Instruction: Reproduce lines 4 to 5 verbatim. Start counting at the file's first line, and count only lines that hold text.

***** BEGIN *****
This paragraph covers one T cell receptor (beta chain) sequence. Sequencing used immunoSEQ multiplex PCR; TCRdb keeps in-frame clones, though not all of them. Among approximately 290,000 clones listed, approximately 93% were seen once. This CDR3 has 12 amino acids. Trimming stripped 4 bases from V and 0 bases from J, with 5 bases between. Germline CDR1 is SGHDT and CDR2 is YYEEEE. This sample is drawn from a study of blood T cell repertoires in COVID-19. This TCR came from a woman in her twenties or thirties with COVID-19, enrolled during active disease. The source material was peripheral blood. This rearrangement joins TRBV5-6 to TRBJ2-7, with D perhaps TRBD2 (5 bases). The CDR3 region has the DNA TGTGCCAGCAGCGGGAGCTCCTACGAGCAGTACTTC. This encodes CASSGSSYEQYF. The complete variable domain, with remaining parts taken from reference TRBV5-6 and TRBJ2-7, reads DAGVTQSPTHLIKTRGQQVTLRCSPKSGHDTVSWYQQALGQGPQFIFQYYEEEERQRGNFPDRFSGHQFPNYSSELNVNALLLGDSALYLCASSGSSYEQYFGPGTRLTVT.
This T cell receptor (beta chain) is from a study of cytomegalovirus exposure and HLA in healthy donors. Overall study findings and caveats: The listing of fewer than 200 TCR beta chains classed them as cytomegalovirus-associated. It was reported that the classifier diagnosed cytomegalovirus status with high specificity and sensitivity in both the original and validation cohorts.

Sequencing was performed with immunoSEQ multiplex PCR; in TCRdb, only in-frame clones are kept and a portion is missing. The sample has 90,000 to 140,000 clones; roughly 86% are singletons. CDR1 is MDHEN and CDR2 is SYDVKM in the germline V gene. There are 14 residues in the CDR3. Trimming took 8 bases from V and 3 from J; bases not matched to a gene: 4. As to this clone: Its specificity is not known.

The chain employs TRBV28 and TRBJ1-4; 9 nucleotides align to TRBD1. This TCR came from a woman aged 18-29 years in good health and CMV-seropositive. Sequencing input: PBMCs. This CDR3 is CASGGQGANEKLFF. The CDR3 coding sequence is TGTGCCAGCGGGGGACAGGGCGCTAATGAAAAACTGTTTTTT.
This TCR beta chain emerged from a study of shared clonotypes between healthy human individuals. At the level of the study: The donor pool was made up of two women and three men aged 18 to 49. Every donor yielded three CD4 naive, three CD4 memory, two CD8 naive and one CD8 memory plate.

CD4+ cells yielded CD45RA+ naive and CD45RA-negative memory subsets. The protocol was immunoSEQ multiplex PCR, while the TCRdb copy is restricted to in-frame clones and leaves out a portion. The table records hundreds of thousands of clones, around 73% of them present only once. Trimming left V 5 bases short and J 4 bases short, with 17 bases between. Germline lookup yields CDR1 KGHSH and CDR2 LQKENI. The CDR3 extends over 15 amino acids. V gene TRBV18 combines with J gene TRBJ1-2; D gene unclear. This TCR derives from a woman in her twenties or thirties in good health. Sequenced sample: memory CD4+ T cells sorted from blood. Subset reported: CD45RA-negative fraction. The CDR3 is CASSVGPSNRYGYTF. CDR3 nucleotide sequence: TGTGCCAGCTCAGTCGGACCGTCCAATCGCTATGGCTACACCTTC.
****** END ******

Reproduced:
The chain employs TRBV28 and TRBJ1-4; 9 nucleotides align to TRBD1. This TCR came from a woman aged 18-29 years in good health and CMV-seropositive. Sequencing input: PBMCs. This CDR3 is CASGGQGANEKLFF. The CDR3 coding sequence is TGTGCCAGCGGGGGACAGGGCGCTAATGAAAAACTGTTTTTT.
This TCR beta chain emerged from a study of shared clonotypes between healthy human individuals. At the level of the study: The donor pool was made up of two women and three men aged 18 to 49. Every donor yielded three CD4 naive, three CD4 memory, two CD8 naive and one CD8 memory plate.